Abstract: A complete understanding of the interaction between nanoparticles and biological systems, including nanoparticle uptake and distribution and the biological responses, could guide the design of safer and more effective nanoparticles than those currently available. In this study, we compared the distribution in mice over time of two rod‐type titanium dioxide nanoparticles (TiNPs) that feature distinct phases, anatase (ATO) and brookite (BTO). Surface areas of BTO and ATO were estimated to be 102 and 268 m2 g–1, respectively, and negative charge on the surface of ATO was higher than that of BTO in deionized water. Both TiNPs were rapidly distributed into tissues after injection. At 4 weeks after injection, both TiNPs were maximally accumulated in the spleen, followed by the liver, but the total accumulation of ATO in tissues measured in this study was more than that of BTO. Moreover, the cellular antioxidant function was similar although the levels of Ti measured in tissues were distinct between the two TiNPs. Based on these results, we suggest that the fate of TiNPs in the body may differ according to the size and surface charge of the TiNPs even when their shape is the same. Copyright © 2014 John Wiley & Sons, Ltd.
      PubDate: 2014-05-29T08:38:10.446352-05:
      DOI: 10.1002/jat.3006
  • Vascular endothelial growth factor mRNA levels as a biomarker for
           short‐term N‐butyl‐N‐(4‐hydroxybutyl)
           nitrosamine‐induced rat bladder carcinogenesis bioassay
    • Authors: Shin Wakui; Tomoko Mutou, Hiroyuki Takahashi, Masahiro Ikegami, Hideki Wanibuchi, Shoji Fukushima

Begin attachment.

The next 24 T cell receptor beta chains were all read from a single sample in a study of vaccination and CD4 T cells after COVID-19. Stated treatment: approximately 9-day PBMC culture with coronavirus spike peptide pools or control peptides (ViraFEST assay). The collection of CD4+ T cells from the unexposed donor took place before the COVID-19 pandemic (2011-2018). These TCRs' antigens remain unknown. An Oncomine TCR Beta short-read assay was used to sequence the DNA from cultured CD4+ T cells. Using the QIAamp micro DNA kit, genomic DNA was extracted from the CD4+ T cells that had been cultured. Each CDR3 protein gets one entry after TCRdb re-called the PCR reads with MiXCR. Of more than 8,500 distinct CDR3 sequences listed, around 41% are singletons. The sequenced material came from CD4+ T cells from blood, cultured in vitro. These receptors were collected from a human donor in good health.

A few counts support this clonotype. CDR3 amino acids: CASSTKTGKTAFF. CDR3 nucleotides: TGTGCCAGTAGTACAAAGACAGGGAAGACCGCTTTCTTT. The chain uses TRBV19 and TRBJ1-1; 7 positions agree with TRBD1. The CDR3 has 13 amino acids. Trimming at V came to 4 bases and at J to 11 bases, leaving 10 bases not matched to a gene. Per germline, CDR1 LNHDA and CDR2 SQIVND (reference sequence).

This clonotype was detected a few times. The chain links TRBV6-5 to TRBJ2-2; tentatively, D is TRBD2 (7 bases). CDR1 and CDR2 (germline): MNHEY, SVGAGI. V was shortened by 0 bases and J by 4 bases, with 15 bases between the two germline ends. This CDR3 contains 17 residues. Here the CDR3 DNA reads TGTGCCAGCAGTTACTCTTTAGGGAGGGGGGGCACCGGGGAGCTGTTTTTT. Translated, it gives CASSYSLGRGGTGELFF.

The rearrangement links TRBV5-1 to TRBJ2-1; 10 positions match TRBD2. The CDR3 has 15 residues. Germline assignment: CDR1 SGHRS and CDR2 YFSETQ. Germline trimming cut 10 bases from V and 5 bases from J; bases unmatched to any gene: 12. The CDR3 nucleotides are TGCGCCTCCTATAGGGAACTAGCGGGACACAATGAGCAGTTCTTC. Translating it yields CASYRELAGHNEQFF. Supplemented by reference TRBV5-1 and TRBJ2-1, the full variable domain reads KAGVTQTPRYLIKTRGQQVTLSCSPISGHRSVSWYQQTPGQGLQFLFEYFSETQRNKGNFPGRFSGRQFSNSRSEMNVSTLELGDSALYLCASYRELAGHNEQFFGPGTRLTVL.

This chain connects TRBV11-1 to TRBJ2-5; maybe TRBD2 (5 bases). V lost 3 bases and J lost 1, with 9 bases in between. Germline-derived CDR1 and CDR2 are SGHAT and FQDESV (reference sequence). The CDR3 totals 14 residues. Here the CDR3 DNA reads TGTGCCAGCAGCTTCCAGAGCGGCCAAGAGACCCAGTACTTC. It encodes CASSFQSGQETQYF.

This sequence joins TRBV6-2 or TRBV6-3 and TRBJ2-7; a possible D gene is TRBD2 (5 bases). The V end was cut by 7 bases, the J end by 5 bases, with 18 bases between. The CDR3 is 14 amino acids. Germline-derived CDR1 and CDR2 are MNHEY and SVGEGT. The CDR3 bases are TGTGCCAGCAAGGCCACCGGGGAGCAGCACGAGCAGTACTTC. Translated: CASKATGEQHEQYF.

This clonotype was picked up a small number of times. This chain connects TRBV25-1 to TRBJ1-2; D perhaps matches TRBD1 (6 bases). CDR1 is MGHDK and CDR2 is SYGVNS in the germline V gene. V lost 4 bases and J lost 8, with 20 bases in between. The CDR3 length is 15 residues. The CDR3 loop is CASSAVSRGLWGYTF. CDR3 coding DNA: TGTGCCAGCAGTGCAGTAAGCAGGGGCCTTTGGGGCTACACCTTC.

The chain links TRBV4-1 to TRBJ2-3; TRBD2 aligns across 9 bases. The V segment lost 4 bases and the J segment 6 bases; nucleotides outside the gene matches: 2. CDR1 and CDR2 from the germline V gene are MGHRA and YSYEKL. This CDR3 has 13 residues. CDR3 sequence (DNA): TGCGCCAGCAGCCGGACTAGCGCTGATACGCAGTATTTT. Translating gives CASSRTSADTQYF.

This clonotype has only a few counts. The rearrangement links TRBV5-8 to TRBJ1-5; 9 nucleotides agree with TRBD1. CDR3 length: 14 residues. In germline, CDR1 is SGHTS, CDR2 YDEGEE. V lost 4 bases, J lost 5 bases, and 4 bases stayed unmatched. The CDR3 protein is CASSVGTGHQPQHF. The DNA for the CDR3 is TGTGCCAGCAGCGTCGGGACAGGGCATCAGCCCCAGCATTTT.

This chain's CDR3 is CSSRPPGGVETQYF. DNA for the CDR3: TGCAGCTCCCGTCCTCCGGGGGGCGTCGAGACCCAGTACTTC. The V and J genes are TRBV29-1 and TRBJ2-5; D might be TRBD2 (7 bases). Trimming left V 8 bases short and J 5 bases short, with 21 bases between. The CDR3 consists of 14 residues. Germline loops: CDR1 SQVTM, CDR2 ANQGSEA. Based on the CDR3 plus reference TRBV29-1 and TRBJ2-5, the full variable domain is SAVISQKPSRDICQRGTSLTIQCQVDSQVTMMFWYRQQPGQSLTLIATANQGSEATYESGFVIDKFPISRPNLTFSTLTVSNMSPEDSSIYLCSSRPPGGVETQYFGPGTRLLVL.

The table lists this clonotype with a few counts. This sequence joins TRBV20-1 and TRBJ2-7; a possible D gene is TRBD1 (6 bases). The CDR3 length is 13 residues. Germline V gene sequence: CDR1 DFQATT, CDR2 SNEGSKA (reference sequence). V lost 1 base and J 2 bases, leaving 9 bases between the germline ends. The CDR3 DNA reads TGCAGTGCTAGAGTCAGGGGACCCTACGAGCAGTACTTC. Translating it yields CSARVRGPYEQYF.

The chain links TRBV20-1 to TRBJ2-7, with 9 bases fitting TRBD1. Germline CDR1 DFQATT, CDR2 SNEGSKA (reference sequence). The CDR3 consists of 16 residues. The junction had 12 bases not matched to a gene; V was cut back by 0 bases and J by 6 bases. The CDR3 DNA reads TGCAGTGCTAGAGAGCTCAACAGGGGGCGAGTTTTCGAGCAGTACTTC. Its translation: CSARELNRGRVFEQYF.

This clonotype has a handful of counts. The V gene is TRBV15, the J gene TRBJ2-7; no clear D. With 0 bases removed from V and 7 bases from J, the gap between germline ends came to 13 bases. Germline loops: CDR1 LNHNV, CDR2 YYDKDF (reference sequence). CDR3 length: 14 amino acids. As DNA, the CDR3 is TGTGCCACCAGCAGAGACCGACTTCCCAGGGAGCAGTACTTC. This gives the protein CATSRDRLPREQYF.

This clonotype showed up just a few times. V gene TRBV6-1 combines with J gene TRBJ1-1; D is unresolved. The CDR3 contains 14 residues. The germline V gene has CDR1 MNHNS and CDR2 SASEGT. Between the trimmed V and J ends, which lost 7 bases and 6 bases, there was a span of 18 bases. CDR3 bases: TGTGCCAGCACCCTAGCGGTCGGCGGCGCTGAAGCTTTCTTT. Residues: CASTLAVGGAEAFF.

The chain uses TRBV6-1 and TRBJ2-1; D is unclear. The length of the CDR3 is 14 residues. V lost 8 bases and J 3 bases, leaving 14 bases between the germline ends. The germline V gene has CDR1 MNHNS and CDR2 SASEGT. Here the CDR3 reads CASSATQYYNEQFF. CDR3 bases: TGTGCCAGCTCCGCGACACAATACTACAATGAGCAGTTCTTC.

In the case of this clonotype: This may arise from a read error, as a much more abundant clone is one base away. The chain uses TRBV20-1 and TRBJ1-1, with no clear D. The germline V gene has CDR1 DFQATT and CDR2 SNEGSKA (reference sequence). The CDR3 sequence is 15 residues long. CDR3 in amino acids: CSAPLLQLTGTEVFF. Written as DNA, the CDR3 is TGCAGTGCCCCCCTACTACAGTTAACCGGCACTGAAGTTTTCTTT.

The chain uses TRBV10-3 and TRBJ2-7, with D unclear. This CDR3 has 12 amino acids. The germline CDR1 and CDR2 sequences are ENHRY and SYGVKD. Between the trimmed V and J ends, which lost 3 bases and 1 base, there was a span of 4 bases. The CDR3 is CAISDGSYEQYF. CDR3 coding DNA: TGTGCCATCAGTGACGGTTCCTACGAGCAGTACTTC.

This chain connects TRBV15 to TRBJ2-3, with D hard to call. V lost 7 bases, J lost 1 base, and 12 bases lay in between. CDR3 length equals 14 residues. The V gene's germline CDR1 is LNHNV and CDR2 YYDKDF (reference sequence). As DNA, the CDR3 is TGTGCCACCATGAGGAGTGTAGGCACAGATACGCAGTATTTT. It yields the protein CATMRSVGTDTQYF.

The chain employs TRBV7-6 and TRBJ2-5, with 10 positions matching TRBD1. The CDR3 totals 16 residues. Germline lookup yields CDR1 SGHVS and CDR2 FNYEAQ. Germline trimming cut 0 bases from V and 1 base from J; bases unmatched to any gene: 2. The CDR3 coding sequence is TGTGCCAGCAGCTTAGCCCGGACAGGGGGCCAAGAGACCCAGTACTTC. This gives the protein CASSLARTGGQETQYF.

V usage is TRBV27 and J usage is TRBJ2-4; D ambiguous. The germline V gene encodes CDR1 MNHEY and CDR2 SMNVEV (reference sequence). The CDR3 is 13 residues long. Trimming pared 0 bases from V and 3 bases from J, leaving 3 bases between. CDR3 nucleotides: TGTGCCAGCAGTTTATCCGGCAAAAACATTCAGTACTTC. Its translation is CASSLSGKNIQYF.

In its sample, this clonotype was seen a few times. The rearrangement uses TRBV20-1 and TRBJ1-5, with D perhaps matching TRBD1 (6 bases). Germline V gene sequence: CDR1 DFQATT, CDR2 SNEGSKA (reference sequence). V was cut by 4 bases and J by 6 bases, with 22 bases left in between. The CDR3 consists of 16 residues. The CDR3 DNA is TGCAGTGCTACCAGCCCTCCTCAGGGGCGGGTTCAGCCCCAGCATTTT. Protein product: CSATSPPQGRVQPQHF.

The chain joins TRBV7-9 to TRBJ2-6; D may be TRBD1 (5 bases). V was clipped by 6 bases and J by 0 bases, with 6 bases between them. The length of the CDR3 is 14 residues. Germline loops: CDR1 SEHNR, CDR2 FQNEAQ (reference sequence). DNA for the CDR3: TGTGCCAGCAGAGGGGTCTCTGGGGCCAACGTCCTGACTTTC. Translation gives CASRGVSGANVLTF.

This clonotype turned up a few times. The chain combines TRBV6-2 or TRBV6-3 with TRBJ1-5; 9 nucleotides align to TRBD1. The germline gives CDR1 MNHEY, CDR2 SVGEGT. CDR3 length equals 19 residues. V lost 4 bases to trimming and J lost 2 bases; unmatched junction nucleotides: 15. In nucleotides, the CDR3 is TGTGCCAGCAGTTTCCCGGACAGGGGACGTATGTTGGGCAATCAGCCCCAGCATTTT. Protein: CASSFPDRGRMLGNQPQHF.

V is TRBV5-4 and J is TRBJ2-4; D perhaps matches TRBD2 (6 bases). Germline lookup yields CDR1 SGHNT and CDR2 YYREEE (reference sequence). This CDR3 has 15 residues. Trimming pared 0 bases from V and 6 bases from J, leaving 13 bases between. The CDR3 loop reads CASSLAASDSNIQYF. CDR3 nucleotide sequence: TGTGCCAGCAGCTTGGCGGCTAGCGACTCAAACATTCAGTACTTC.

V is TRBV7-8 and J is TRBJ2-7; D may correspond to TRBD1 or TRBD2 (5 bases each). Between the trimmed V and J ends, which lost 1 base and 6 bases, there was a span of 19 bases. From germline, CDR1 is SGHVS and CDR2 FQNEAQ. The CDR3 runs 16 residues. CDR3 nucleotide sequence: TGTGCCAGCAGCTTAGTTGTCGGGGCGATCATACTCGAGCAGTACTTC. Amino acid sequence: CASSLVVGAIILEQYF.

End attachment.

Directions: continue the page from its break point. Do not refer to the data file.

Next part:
Abstract: Generically, carcinogenic effects of chemicals in bladder carcinogenesis are judged by induction of papillary or nodular (PN) hyperplasia in rats given N‐butyl‐N‐(4‐hydroxybutyl) nitrosamine (BBN) for 4 weeks and the test chemical for 22–28 weeks. However, upregulation of vascular endothelial growth factor (VEGF) begins early in rat BBN bladder carcinogenesis. To establish a short‐term rat bladder carcinogenic bioassay, we analyzed the correlations between VEGF, VEGF mRNA and bladder lesions inductions at 10 and 26 weeks after BBN treatment. Six‐week‐old male Wistar (slc) rats were given 0.05% BBN for 4, 10 or 26 weeks. To avoid individual rat bias, the bladders were investigated by partial cystectomy at 10 weeks and total cystectomy at 26 weeks. After induction, PN hyperplasia and carcinoma in rats increased with the length of BBN treatment and immunohistochemical VEGF expression also increased following carcinogenesis, but the immunoreactivity of individual lesions was quite variable. Moreover, induction of PN hyperplasia at 10 weeks’ BBN treatment was not significantly correlated with that at 26 weeks' treatment; thus, it was not possible to predict the carcinogenic effect due to the induction of PN hyperplasia at 26 weeks' BBN treatment by that at 10 weeks' treatment. However, VEGF mRNA levels of rat bladders at 10 weeks' BBN treatment revealed a strong significant correlation with the incidence of bladder lesions at 26 weeks' treatment. Here, we suggest that quantitative VEGF mRNA levels are a good biomarker for a short‐term BBN‐induced bioassay for rat bladder carcinogenesis. Copyright © 2014 John Wiley & Sons, Ltd.